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News / Nation & World

Populists claim sweeping victory in Serbian election

Parliamentary balloting marred by reports of major irregularities

By Dusan Stojanovic, Associated Press
Published: December 17, 2023, 4:40pm

BELGRADE, Serbia — Serbia’s governing populists claimed a sweeping victory Sunday in the country’s parliamentary election, which was marred by reports of major irregularities both during a tense campaign and on voting day.

Acting Prime Minister Ana Brnabic said that with half the ballots counted, the Serbian Progressive Party’s projections showed that the governing party won 47 percent of the vote and expected to hold around 130 seats in the 250-member assembly. The main opposition Serbia Against Violence group won around 23 percent, Brnabic said.

The main contest in the parliamentary and local elections was between President Aleksandar Vucic’s governing Serbian Progressive Party, or SNS, and the centrist coalition that sought to undermine the populists who have ruled the troubled Balkan state since 2012.

The Serbia Against Violence opposition coalition was expected to mount its biggest challenge for the city council in Belgrade, with analysts saying an opposition victory in the capital would seriously dent Vucic’s hardline rule in the country.

Vucic, however, said his party was also leading in the vote in the capital, though he added that post-election coalition negotiations would determine who governs in Belgrade.

“This is an absolute victory, which makes me extremely happy,” a jubilant Vucic said at his party’s headquarters in Belgrade. “We know what we have achieved in the previous period and how tough a period lies ahead.”

Turnout one hour before the polls closed was around 55 percent, about the same as during the last election in 2022, when Vucic scored a sweeping victory. First official results are expected Monday.

Irregularities were reported by election monitors and independent media during the vote Sunday. One report alleged that ethnic Serbs from neighboring Bosnia gathered to vote at a sports hall in Belgrade that wasn’t an official polling station. Another report said a monitoring team was attacked and its car was bashed with baseball bats in a town in northern Serbia.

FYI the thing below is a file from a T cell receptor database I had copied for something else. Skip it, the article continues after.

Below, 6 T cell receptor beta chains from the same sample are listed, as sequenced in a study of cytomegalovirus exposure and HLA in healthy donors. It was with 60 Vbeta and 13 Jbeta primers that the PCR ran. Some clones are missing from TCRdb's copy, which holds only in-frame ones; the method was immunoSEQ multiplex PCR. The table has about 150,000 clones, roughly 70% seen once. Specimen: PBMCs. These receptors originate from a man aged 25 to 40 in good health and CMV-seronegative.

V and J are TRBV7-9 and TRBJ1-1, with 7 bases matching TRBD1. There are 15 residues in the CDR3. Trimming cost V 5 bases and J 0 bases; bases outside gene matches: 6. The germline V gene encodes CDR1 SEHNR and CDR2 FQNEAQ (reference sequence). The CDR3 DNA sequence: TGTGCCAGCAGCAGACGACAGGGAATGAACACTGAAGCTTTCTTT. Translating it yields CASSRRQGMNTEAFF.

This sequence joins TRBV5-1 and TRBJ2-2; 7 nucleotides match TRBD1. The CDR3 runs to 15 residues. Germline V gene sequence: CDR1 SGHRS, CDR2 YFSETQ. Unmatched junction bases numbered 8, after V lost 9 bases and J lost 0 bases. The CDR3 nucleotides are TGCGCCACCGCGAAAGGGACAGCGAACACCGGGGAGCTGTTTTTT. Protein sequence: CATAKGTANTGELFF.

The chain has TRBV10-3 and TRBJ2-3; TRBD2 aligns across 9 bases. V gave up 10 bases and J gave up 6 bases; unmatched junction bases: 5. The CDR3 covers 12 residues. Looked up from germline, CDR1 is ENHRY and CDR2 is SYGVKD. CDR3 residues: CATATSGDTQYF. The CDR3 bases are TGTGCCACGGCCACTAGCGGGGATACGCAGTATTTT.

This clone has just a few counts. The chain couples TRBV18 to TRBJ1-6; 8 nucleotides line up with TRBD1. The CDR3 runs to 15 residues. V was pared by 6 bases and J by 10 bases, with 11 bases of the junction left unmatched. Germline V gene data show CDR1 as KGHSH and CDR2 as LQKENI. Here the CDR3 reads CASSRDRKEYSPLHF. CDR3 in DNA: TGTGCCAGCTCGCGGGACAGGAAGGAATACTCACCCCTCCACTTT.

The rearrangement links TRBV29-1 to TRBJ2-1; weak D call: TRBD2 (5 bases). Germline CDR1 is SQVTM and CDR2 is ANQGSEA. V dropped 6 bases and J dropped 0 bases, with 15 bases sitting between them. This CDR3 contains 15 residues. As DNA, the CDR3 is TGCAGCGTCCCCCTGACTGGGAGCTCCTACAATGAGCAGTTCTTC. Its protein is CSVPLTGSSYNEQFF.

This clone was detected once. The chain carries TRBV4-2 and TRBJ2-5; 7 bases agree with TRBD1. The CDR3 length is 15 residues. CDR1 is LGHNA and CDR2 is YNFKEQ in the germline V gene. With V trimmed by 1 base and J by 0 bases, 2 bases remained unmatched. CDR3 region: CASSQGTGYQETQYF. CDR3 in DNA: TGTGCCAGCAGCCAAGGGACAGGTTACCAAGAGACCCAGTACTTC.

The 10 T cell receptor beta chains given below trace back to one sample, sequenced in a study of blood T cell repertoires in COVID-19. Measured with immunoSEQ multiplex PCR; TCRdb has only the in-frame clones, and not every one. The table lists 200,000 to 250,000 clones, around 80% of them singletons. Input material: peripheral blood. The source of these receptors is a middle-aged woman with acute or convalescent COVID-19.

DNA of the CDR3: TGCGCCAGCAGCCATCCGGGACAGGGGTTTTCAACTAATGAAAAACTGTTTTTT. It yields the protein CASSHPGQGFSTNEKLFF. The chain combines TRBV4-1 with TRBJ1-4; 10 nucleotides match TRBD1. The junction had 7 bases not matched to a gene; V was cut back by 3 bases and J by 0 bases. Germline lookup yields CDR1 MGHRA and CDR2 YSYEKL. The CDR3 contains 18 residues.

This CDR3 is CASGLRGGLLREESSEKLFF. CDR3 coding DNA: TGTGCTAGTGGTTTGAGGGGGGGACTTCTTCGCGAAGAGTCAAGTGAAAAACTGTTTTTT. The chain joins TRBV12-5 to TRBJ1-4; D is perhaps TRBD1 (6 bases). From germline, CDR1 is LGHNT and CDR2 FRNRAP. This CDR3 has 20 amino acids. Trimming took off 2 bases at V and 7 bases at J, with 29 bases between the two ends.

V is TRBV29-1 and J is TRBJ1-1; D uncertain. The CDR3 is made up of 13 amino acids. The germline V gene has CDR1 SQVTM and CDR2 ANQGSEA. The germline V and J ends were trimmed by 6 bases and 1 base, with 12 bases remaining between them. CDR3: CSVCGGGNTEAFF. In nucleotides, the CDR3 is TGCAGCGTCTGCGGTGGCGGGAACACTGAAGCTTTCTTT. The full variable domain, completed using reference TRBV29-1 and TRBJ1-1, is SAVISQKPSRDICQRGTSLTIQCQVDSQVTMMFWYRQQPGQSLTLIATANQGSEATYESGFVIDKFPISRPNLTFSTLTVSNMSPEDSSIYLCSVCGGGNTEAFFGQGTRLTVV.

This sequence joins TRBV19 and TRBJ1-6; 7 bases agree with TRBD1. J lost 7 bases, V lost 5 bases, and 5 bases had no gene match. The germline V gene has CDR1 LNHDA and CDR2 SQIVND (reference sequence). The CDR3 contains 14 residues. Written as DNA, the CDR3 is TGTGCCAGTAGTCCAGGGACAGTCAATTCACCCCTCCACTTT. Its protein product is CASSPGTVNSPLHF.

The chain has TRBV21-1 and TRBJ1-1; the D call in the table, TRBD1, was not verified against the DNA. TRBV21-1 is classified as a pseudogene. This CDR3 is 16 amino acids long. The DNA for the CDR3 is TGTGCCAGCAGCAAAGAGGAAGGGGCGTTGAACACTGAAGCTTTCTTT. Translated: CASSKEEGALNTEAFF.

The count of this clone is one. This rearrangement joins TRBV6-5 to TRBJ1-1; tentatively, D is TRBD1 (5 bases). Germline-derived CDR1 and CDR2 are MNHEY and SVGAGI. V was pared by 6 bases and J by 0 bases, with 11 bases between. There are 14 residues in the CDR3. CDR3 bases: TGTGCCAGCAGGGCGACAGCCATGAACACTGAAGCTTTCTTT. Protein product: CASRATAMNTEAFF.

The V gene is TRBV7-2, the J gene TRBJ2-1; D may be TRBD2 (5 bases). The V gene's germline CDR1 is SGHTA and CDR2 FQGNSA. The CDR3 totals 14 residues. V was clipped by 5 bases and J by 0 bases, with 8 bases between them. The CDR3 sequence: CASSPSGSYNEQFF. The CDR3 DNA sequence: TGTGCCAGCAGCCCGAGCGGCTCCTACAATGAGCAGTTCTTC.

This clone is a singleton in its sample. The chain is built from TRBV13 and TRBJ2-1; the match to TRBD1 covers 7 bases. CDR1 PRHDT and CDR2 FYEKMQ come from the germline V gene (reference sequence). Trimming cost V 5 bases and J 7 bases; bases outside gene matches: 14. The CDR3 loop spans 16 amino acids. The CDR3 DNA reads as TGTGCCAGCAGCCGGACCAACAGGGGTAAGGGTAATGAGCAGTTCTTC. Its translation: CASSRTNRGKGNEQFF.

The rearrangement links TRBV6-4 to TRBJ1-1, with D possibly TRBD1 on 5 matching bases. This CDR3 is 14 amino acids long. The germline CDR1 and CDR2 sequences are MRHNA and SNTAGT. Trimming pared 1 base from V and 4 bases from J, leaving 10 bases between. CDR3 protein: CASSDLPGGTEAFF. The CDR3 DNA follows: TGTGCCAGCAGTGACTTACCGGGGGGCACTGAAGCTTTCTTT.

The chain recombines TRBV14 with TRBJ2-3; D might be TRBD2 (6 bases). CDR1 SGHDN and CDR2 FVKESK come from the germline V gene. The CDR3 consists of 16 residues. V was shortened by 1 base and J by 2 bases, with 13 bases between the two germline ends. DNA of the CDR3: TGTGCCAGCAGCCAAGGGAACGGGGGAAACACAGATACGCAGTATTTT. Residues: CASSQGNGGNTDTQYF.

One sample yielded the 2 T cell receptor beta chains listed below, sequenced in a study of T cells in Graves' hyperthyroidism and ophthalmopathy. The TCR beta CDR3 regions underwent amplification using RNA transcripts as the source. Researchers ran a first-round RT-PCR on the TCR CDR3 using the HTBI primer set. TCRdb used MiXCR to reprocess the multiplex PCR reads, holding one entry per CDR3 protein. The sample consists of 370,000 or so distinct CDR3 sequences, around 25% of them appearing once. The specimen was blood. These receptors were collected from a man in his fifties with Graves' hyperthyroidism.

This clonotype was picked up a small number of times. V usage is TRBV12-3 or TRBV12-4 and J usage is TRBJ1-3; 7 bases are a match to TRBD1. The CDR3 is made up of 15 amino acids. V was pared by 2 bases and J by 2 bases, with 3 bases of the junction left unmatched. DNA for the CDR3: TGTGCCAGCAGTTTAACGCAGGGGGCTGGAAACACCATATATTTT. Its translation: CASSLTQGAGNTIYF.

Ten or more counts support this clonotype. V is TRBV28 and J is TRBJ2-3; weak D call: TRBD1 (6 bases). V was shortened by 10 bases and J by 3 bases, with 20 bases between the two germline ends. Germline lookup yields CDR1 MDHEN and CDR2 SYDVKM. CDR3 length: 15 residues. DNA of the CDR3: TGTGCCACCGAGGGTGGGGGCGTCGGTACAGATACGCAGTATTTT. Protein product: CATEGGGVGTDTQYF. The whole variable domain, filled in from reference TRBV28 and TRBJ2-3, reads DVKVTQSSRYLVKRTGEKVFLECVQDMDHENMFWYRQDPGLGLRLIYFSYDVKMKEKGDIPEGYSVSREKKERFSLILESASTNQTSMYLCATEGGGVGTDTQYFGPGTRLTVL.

Observers from the independent Center for Research, Transparency and Accountability expressed “the highest concern” over cases of the organized transfer of illegal voters from other countries to Belgrade, the group said in a statement.

“The concentration of buses, minivans and cars was observed on several spots in Belgrade, transferring voters to polling stations across the city to vote,” the group said.

The Center for Research, Transparency and Accountability also reported cases of voters being given money to vote for the governing party and the presence of unauthorized people at polling stations.

Authorities disputed that there was any wrongdoing. Brnabic, the premier, called the accusations “lies that are intended to spread panic.”

Several right-wing groups, including pro-Russia parties and Socialists allied with Vucic, ran candidates for parliament and local councils in around 60 cities and towns as well as regional authorities in the northern Vojvodina province.

The election didn’t include the presidency, but governing authorities backed by dominant pro-government media ran the campaign as a referendum on Vucic.

Although he wasn’t formally on the ballot, the Serbian president campaigned relentlessly for the SNS, which appeared on the ballot under the name “Aleksandar Vucic — Serbia must not stop!”

Serbia Against Violence, a pro-European Union bloc, includes parties that were behind months of street protests this year triggered by two back-to-back mass shootings in May.

The Serbian president toured the country and attended his party’s rallies, promising new roads, hospitals, one-off cash bonuses, and higher salaries and pensions. Vucic’s image was on billboards all over the country, though he had stepped down as SNS party leader.

Serbia, a Balkan country that has maintained warm relations with Russia and President Vladimir Putin, has been a candidate for European Union membership since 2014 but has faced allegations of steadily eroding democratic freedoms and rules over the past years.

Both Vucic and the SNS denied allegations of campaign abuse and attempted vote rigging as well as charges that Vucic as president violated the constitution by campaigning for one party.

Hardly any of the complaints or recommendations by local and foreign observers resulted in changes in the voting process.

Vucic called the Dec. 17 early vote only a year and a half after a previous parliamentary and presidential election, although his party holds a comfortable majority in parliament.

Analysts said Vucic is seeking to consolidate power after the two back-to-back shootings triggered months of anti-government protests, and as high inflation and rampant corruption fuel public discontent. Vucic has also faced criticism over his handling of a crisis in Kosovo, a former Serbian province that declared independence in 2008, a move that Belgrade doesn’t recognize.

His supporters view Vucic as the only leader who can maintain stability and lead the country into a better future.

“I think it’s time that Serbia goes forward with full steam,” retiree Lazar Mitrovic said after he voted. “That means that it should focus on its youth, on young people, education and of course discipline.”

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